Thursday, April 4, 2013

On the Legacy of Roger Ebert - April 4, 2013 R.I.P.

All of Chicago (two thumbs up ;-)

Chicago SunTimes tribute
Chicago's WTTW's tribute
NPR's Fresh Air tribute
AVClub tribute

Those of us who grew-up in Chicago in the 1970-80s, grew-up in good part watching a weekly TV Show "Siskel and Ebert At the Movies," which featured rival film critics Gene Siskel of the Chicago Tribune and Roger Ebert of the Chicago Sun Times giving their opinions of films "coming to a theater near you." ;-)

Their program, which began on Chicago's local PBS station WTTW Channel 11, eventually went commercial and became syndicated nationwide.  Indeed it was remarkable that these two film critics from Chicago (rather than New York and Los Angeles) became probably the best known / most trusted film critics in the United States.  My family just loved them and we probably watched the two talk about the movies more than we actually went to them ;-)

Gene Siskel died in 1999, Roger Ebert's career continued even as he himself began a battle with cancer in 2003, a battle that cost him his jaw (and ability to speak and even eat normally) in 2008.  Since his voice had been taped so often during his years in broadcasting, team of computer specialists came with a way allow Roger be able to talk once more in his own (previously recorded) voice using a computer keyboard, a remarkable feat and something that by news accounts at the time deeply impressed his wife Chaz of twenty years.   However, since those surgeries he focused more on his writing and an immensely successful blog.

Readers of my blog will note the obvious (and nearly life-long) respect that I've had for the two.  I've been a fan of the Gene Siskel Film Center which is associated with the School of the Art Institute of Chicago attending (and writing about) many of the film programs organized there.   And since the beginning of my blog, where possible, I've always made it a point to provide a link to Roger Ebert's review of whatever film I was reviewing.  I've also found it kinda nice that Roger Ebert was born and raised Catholic and that he would make regular mention of his Catholic roots in his reviews.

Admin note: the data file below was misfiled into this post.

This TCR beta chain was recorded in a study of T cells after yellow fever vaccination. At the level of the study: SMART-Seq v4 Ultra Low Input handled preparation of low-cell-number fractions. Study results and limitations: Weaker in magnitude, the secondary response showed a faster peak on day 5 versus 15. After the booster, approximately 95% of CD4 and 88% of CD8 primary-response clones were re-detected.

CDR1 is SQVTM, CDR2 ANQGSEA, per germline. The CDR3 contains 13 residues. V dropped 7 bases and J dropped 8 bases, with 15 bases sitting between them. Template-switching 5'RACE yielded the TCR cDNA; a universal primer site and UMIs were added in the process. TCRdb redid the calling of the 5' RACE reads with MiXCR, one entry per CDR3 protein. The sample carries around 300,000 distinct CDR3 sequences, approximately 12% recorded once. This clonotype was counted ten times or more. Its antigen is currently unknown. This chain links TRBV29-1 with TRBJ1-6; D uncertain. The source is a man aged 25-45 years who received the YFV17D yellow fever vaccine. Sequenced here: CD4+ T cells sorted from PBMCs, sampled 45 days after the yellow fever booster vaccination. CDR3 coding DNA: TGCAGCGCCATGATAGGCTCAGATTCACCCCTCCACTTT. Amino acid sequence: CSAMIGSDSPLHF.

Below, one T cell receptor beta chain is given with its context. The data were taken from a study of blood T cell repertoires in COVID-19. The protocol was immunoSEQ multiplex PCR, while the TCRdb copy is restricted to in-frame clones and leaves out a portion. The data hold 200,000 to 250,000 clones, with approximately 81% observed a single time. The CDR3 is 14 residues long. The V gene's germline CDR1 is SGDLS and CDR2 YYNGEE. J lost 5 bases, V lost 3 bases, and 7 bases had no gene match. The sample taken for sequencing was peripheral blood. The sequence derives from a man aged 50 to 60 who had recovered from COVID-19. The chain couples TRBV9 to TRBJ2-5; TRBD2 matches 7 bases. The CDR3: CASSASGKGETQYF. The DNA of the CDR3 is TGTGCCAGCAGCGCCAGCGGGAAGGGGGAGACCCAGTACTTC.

We all eventually have to pass-on from this world.  We all hope to leave a positive legacy behind.  I do believe that both Gene Siskel and Roger Ebert have done so admirably well by helping millions of American moviegoers appreciate the story telling ability of films.  Ebert in particular noted one time that "Films can be 'empathy machines' allowing us to appreciate for a moment what it's like to be of another gender, of another race, of another time and place.

I absolutely agree with that ;-)  Films CAN help us to appreciate that we are all brothers and sisters to year other.

So both Gene Siskel and Roger Ebert belong to eternity now.  As things go, 50 years from now, even most Chicagoans won't know who exactly the two were except for buildings (or film awards or festivals) named after them.  But their legacies will be present in their lingering impact on millions of viewers and readers of their reviews which have helped keep American cinema in particular fundamentally positive and an instrument that brings us together rather than one that would tend toward simply banality, the quick buck or simply  bringing us down.  The two spent their lives quite well!


  1. I am not a "movie buff." There are a bunch of movies I've really enjoyed, but watching movies is not generally a way I prefer to spend a lot of my time. That being said, I really enjoyed the way Ebert thought and wrote and spoke about movies: I thought he took the job of movie criticism seriously without taking either himself or the movies too seriously. Probably not coincidentally, I found that his taste coincided with mine quite a bit more often than that of any other critic.

  2. BTW:

  3. Roger Ebert honoring another Chicago journalism legend Mike Royko ending with Ebert reading Mike Royko's devastatingly funny review of Ebert's only film, the legendarily awful "Beyond the Valley of the Dolls" ;-) --

  4. Father, this is Roger's last review. Kind of appropriate, actually.